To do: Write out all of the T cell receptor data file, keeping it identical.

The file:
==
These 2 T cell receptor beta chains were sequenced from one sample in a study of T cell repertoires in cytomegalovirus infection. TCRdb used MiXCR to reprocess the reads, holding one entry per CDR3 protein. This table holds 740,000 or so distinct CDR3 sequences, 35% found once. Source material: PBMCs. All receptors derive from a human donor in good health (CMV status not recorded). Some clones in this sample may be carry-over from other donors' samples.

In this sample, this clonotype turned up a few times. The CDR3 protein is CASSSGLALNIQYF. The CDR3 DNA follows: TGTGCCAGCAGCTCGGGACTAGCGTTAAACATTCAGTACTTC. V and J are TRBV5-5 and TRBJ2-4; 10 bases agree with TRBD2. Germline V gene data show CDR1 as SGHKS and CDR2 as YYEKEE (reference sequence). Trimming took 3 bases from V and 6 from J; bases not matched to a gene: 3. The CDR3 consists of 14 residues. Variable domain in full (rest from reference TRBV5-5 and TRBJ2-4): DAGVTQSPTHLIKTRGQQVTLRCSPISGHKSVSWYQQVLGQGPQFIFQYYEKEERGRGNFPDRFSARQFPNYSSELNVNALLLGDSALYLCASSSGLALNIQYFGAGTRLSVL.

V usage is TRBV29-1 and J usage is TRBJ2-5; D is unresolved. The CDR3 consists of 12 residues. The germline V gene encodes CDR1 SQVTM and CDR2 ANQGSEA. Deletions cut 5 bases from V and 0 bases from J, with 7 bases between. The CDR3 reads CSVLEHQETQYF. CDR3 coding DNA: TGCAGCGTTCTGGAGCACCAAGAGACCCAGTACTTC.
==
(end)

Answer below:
These 2 T cell receptor beta chains were sequenced from one sample in a study of T cell repertoires in cytomegalovirus infection. TCRdb used MiXCR to reprocess the reads, holding one entry per CDR3 protein. This table holds 740,000 or so distinct CDR3 sequences, 35% found once. Source material: PBMCs. All receptors derive from a human donor in good health (CMV status not recorded). Some clones in this sample may be carry-over from other donors' samples.

In this sample, this clonotype turned up a few times. The CDR3 protein is CASSSGLALNIQYF. The CDR3 DNA follows: TGTGCCAGCAGCTCGGGACTAGCGTTAAACATTCAGTACTTC. V and J are TRBV5-5 and TRBJ2-4; 10 bases agree with TRBD2. Germline V gene data show CDR1 as SGHKS and CDR2 as YYEKEE (reference sequence). Trimming took 3 bases from V and 6 from J; bases not matched to a gene: 3. The CDR3 consists of 14 residues. Variable domain in full (rest from reference TRBV5-5 and TRBJ2-4): DAGVTQSPTHLIKTRGQQVTLRCSPISGHKSVSWYQQVLGQGPQFIFQYYEKEERGRGNFPDRFSARQFPNYSSELNVNALLLGDSALYLCASSSGLALNIQYFGAGTRLSVL.

V usage is TRBV29-1 and J usage is TRBJ2-5; D is unresolved. The CDR3 consists of 12 residues. The germline V gene encodes CDR1 SQVTM and CDR2 ANQGSEA. Deletions cut 5 bases from V and 0 bases from J, with 7 bases between. The CDR3 reads CSVLEHQETQYF. CDR3 coding DNA: TGCAGCGTTCTGGAGCACCAAGAGACCCAGTACTTC.